Vaccine distribution and US fiscal relief package to drive stock market gains

The GameStop trading war between retail investors and Wall Street was responsible for recent equity market losses

A man walks past the New York Stock Exchange during a snowstorm, Monday, Feb. 1, 2021, in New York. (AP Photo/Mark Lennihan)
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It was a sluggish January for equity and forex markets, with the Dow Jones Industrial Average shedding more than 2 per cent and the S&P500 dropping 1.4 per cent over the course of the month. In the currency markets, the EUR/USD closed 0.84 per cent lower after hitting highs of 1.2350.

A lot of the weakness over the past month was a result of a stronger US dollar. The US Dollar Index, a measure of the value of the greenback against a weighted basket of major currencies, gained 0.68 per cent on the month after bouncing off 20-month lows. The ongoing pandemic concerns and the strain on global health systems to efficiently distribute Covid-19 vaccines also led to some of the selling pressure.

But perhaps one of the biggest factor driving stock markets down over the past few days was the trading tug of war between large groups of retail day traders and Wall Street institutions. The move in GameStop (GME) has been well-documented. After a group of Reddit users sparked a buying rally in the stock, hedge funds and other large financial institutions focused on short selling were forced to buy GameStop to balance the gamma as the losses in their GME put options escalated amid the buying frenzy. This drove up the price of GME further.

Many of these large institutions had to finance their GME losses by dumping other stock holdings to build more liquidity in their portfolios. While the short-squeeze move has largely played out and markets seem to be getting back to normal, attention has turned back to more promising vaccine news across both sides of the Atlantic and US President Joe Biden’s $1.9 trillion relief package.

The dispute between AstraZeneca and the European Union saw the drugmaker decide to cut its vaccine supplies to the bloc last month. The row over the vaccine supply chain spooked markets in January. However, at the start of February, a new resolution will see around 9 million additional doses being delivered to the EU in the first quarter, taking the total to 40 million. This is in addition to German Chancellor Angela Merkel targeting the end of summer to have all of Germany vaccinated.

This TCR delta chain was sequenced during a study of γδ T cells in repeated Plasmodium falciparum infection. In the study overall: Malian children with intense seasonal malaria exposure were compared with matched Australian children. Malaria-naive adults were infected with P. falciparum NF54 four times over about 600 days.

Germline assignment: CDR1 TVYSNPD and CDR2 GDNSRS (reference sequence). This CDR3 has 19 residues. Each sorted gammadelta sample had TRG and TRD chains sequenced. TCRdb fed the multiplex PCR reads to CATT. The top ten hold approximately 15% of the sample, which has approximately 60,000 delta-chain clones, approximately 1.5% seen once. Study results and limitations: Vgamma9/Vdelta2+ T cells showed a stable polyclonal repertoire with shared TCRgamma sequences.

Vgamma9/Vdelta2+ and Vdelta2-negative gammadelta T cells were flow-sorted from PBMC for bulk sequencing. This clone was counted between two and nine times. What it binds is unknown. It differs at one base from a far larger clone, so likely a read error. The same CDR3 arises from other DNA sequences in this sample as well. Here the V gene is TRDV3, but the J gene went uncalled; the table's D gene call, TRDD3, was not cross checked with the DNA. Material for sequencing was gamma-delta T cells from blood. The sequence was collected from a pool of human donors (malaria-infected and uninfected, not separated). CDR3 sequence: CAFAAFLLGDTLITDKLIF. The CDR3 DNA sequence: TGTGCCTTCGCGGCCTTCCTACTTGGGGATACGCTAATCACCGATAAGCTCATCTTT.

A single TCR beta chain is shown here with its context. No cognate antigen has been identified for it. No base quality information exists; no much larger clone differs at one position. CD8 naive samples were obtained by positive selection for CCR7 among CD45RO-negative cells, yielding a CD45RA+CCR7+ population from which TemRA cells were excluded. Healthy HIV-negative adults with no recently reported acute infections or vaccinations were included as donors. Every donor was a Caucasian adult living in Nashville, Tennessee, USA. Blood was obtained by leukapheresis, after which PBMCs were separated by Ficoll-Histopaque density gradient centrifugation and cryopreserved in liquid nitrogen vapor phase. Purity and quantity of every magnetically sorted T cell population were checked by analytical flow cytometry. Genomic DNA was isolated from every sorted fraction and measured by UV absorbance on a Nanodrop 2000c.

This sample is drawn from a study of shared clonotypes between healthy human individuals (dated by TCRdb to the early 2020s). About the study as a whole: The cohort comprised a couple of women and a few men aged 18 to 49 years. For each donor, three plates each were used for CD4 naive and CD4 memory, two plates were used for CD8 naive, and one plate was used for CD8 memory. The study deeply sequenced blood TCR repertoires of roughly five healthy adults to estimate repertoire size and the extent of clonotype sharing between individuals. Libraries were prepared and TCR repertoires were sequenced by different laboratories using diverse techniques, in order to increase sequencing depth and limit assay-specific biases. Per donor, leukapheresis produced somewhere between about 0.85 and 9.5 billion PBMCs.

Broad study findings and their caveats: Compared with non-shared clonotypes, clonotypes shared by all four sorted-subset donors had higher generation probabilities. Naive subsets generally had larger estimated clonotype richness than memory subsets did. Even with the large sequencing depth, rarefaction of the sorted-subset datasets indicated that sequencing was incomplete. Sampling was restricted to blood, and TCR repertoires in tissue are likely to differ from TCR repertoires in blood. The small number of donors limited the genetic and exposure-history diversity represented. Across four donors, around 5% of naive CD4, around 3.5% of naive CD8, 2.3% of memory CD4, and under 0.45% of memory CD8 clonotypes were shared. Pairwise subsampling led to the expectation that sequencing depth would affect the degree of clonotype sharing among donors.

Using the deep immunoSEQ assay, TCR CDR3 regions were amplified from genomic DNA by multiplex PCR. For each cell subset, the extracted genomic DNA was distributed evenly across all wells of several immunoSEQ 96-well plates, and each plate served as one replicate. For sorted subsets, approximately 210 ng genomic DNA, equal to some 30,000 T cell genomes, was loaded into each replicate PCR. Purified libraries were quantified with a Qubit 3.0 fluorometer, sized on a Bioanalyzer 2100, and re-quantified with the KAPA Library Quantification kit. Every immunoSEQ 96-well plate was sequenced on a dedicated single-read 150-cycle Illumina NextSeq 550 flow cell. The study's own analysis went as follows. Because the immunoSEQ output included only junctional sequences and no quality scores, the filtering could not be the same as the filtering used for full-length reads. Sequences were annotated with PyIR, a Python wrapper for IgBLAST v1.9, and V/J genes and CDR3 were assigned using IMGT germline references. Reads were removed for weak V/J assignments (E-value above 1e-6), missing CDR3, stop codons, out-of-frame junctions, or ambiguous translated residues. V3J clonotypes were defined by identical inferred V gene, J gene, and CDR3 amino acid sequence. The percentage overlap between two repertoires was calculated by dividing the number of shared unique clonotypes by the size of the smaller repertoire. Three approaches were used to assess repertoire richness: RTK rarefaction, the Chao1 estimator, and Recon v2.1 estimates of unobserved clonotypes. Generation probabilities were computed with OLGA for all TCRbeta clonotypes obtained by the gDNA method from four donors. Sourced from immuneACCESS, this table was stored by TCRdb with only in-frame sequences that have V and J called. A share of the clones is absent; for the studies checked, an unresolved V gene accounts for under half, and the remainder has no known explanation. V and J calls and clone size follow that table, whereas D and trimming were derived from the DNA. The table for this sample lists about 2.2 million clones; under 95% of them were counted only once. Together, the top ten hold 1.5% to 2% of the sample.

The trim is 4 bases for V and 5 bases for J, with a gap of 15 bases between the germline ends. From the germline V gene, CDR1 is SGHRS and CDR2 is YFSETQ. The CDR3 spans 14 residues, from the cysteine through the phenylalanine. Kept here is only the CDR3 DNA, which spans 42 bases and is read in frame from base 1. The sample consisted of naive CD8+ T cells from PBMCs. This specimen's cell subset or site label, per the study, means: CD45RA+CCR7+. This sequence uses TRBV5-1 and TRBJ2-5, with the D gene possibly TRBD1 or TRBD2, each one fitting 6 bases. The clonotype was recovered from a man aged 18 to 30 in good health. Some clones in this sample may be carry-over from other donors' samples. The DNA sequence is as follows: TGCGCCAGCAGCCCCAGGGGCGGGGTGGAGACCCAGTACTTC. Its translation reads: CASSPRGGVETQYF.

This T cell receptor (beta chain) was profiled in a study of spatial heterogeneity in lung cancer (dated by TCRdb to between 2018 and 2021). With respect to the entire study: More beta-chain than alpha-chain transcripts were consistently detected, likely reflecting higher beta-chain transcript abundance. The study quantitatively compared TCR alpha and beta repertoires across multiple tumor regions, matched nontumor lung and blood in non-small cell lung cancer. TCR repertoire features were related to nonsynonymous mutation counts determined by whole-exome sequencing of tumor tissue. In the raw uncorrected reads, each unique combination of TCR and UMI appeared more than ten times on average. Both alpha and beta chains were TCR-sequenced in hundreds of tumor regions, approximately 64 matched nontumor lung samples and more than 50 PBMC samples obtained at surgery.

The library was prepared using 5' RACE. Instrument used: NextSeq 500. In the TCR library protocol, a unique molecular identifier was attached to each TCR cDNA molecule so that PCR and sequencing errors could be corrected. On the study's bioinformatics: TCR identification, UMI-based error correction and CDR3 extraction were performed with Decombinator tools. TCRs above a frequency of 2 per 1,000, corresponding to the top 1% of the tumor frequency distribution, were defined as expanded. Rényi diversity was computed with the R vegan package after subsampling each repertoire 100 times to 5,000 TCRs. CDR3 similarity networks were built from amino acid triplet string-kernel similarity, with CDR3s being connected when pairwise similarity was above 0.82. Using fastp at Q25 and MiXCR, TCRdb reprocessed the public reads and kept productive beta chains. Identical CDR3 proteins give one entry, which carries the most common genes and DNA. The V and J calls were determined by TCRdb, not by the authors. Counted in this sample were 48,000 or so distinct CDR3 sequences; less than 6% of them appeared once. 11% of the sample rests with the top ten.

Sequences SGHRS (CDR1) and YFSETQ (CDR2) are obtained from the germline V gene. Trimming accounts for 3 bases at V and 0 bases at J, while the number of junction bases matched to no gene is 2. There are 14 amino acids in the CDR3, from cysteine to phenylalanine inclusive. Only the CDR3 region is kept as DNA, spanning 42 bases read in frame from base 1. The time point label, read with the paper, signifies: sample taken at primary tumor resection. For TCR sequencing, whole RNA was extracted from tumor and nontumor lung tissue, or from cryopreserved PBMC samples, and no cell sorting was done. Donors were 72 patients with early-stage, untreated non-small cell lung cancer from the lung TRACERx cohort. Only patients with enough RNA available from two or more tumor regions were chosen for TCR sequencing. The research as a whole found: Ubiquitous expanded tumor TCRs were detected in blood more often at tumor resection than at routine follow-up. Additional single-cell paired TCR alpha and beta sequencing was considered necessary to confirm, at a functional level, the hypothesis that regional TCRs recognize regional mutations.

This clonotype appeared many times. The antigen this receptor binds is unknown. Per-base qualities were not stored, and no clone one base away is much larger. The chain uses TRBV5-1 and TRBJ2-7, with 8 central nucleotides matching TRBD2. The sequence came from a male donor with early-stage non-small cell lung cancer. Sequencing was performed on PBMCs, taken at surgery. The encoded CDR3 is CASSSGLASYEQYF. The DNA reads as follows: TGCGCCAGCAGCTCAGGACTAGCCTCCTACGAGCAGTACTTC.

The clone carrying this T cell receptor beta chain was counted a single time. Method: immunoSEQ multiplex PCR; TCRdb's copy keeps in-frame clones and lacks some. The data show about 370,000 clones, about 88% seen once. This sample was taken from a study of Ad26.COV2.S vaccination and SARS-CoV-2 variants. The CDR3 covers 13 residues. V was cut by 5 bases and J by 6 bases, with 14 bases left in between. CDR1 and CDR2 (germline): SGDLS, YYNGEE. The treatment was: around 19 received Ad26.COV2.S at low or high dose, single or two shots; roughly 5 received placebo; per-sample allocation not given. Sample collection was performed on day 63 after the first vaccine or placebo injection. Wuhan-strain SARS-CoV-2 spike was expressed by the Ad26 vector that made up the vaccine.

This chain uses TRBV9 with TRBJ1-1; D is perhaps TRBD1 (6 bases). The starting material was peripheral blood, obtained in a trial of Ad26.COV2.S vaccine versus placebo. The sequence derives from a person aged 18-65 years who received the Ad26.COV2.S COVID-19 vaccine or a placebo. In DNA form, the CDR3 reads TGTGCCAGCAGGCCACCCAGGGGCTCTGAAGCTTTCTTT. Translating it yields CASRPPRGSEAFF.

The euro area has been particularly susceptible in January. Despite strong gains in euro area Purchasing Manager Indices (a key economic barometer in determining the direction of economic trends in the service and manufacturing sectors), the EUR/USD pairing has been under pressure over the past few weeks and now finds itself holding above 1.20 levels.

While the recovery in the euro area manufacturing sector is positive news, consumption still lags. We can expect continued positive developments around vaccine deployment and the upcoming US relief package to add more optimism to markets.

At the time of writing, bipartisan negotiations were still ongoing in Washington, but an announcement is imminent. Looking ahead, we have US non-farm payrolls due this Friday. Expectations are for new jobs added in the region of 50,000.

US earnings continue this week. At the time of writing, Amazon, Alphabet and Alibaba Group were yet to report, but we can expect stronger earnings to have a positive impact on US equity markets.

Finally, I am keeping an eye out for the Dubai Gold & Commodities Exchange’s GBP/USD contract. Currently trading below 1.37 levels, it has faced stiff resistance at 1.3760, a level it has consistently tested and failed over the past eight trading days. If there is a conclusive break of this level, we will then be exposed to 1.40 levels on the upside in the months ahead.

Gaurav Kashyap is a market strategist at Equiti Global Markets. The views and opinions expressed in this article are those of the author and do not reflect the views of Equiti